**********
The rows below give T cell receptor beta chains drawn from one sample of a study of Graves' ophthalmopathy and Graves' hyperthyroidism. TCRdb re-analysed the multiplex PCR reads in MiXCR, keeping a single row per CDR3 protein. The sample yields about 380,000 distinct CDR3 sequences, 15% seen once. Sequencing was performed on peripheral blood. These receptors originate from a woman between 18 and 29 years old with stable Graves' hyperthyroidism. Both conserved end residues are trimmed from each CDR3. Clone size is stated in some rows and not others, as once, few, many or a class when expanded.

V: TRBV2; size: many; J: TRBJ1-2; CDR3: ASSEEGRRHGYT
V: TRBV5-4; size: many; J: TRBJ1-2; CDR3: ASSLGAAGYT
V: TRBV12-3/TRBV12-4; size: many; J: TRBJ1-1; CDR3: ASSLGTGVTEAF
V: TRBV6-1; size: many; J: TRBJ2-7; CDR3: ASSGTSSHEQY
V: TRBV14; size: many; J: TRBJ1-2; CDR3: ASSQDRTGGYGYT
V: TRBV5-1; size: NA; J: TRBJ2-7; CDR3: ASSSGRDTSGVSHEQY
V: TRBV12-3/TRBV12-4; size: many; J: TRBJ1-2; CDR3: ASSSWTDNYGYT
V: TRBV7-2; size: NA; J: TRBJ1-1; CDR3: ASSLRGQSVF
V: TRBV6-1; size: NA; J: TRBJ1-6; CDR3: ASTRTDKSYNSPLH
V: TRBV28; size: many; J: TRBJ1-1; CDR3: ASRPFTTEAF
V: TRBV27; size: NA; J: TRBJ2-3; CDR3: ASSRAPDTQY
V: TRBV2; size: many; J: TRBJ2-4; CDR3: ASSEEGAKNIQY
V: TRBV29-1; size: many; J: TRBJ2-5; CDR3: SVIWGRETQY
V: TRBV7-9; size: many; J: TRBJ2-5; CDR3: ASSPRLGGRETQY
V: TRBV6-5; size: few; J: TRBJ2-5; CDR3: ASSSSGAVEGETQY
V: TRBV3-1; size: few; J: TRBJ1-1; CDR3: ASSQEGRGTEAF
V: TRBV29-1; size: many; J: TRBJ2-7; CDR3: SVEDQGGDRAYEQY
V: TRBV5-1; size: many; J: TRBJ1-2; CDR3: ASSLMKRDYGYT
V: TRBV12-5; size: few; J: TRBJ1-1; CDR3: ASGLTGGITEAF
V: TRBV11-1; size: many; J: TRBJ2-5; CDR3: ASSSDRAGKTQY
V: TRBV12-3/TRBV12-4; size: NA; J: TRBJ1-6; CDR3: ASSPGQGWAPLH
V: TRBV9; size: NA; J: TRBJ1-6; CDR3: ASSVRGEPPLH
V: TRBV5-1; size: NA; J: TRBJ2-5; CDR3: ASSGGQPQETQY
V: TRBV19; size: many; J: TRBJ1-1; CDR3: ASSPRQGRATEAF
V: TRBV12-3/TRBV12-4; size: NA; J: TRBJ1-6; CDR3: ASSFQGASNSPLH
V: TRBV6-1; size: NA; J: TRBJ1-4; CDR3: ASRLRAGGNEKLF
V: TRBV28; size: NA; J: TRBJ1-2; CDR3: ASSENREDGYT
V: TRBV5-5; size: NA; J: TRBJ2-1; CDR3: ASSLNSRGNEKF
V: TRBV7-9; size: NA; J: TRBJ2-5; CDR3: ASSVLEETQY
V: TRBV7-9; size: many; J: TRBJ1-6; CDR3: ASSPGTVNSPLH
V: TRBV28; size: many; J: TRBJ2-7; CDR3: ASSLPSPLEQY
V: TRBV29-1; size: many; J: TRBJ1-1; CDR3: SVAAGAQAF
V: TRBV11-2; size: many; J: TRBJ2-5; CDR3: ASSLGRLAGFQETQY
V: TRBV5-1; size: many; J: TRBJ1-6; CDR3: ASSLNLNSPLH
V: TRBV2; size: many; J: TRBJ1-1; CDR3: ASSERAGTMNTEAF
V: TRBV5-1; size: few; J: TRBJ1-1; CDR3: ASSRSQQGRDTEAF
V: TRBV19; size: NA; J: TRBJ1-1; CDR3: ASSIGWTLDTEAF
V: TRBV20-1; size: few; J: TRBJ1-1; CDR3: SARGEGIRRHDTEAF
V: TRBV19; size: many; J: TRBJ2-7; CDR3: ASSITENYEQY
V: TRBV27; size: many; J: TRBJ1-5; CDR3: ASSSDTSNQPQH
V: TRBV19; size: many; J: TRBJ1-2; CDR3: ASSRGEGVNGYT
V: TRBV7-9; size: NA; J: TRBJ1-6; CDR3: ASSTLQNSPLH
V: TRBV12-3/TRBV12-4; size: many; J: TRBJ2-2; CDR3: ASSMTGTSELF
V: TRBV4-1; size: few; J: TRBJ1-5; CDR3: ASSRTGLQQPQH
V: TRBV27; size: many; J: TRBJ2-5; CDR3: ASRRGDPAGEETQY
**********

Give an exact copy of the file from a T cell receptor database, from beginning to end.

The rows below give T cell receptor beta chains drawn from one sample of a study of Graves' ophthalmopathy and Graves' hyperthyroidism. TCRdb re-analysed the multiplex PCR reads in MiXCR, keeping a single row per CDR3 protein. The sample yields about 380,000 distinct CDR3 sequences, 15% seen once. Sequencing was performed on peripheral blood. These receptors originate from a woman between 18 and 29 years old with stable Graves' hyperthyroidism. Both conserved end residues are trimmed from each CDR3. Clone size is stated in some rows and not others, as once, few, many or a class when expanded.

V: TRBV2; size: many; J: TRBJ1-2; CDR3: ASSEEGRRHGYT
V: TRBV5-4; size: many; J: TRBJ1-2; CDR3: ASSLGAAGYT
V: TRBV12-3/TRBV12-4; size: many; J: TRBJ1-1; CDR3: ASSLGTGVTEAF
V: TRBV6-1; size: many; J: TRBJ2-7; CDR3: ASSGTSSHEQY
V: TRBV14; size: many; J: TRBJ1-2; CDR3: ASSQDRTGGYGYT
V: TRBV5-1; size: NA; J: TRBJ2-7; CDR3: ASSSGRDTSGVSHEQY
V: TRBV12-3/TRBV12-4; size: many; J: TRBJ1-2; CDR3: ASSSWTDNYGYT
V: TRBV7-2; size: NA; J: TRBJ1-1; CDR3: ASSLRGQSVF
V: TRBV6-1; size: NA; J: TRBJ1-6; CDR3: ASTRTDKSYNSPLH
V: TRBV28; size: many; J: TRBJ1-1; CDR3: ASRPFTTEAF
V: TRBV27; size: NA; J: TRBJ2-3; CDR3: ASSRAPDTQY
V: TRBV2; size: many; J: TRBJ2-4; CDR3: ASSEEGAKNIQY
V: TRBV29-1; size: many; J: TRBJ2-5; CDR3: SVIWGRETQY
V: TRBV7-9; size: many; J: TRBJ2-5; CDR3: ASSPRLGGRETQY
V: TRBV6-5; size: few; J: TRBJ2-5; CDR3: ASSSSGAVEGETQY
V: TRBV3-1; size: few; J: TRBJ1-1; CDR3: ASSQEGRGTEAF
V: TRBV29-1; size: many; J: TRBJ2-7; CDR3: SVEDQGGDRAYEQY
V: TRBV5-1; size: many; J: TRBJ1-2; CDR3: ASSLMKRDYGYT
V: TRBV12-5; size: few; J: TRBJ1-1; CDR3: ASGLTGGITEAF
V: TRBV11-1; size: many; J: TRBJ2-5; CDR3: ASSSDRAGKTQY
V: TRBV12-3/TRBV12-4; size: NA; J: TRBJ1-6; CDR3: ASSPGQGWAPLH
V: TRBV9; size: NA; J: TRBJ1-6; CDR3: ASSVRGEPPLH
V: TRBV5-1; size: NA; J: TRBJ2-5; CDR3: ASSGGQPQETQY
V: TRBV19; size: many; J: TRBJ1-1; CDR3: ASSPRQGRATEAF
V: TRBV12-3/TRBV12-4; size: NA; J: TRBJ1-6; CDR3: ASSFQGASNSPLH
V: TRBV6-1; size: NA; J: TRBJ1-4; CDR3: ASRLRAGGNEKLF
V: TRBV28; size: NA; J: TRBJ1-2; CDR3: ASSENREDGYT
V: TRBV5-5; size: NA; J: TRBJ2-1; CDR3: ASSLNSRGNEKF
V: TRBV7-9; size: NA; J: TRBJ2-5; CDR3: ASSVLEETQY
V: TRBV7-9; size: many; J: TRBJ1-6; CDR3: ASSPGTVNSPLH
V: TRBV28; size: many; J: TRBJ2-7; CDR3: ASSLPSPLEQY
V: TRBV29-1; size: many; J: TRBJ1-1; CDR3: SVAAGAQAF
V: TRBV11-2; size: many; J: TRBJ2-5; CDR3: ASSLGRLAGFQETQY
V: TRBV5-1; size: many; J: TRBJ1-6; CDR3: ASSLNLNSPLH
V: TRBV2; size: many; J: TRBJ1-1; CDR3: ASSERAGTMNTEAF
V: TRBV5-1; size: few; J: TRBJ1-1; CDR3: ASSRSQQGRDTEAF
V: TRBV19; size: NA; J: TRBJ1-1; CDR3: ASSIGWTLDTEAF
V: TRBV20-1; size: few; J: TRBJ1-1; CDR3: SARGEGIRRHDTEAF
V: TRBV19; size: many; J: TRBJ2-7; CDR3: ASSITENYEQY
V: TRBV27; size: many; J: TRBJ1-5; CDR3: ASSSDTSNQPQH
V: TRBV19; size: many; J: TRBJ1-2; CDR3: ASSRGEGVNGYT
V: TRBV7-9; size: NA; J: TRBJ1-6; CDR3: ASSTLQNSPLH
V: TRBV12-3/TRBV12-4; size: many; J: TRBJ2-2; CDR3: ASSMTGTSELF
V: TRBV4-1; size: few; J: TRBJ1-5; CDR3: ASSRTGLQQPQH
V: TRBV27; size: many; J: TRBJ2-5; CDR3: ASRRGDPAGEETQY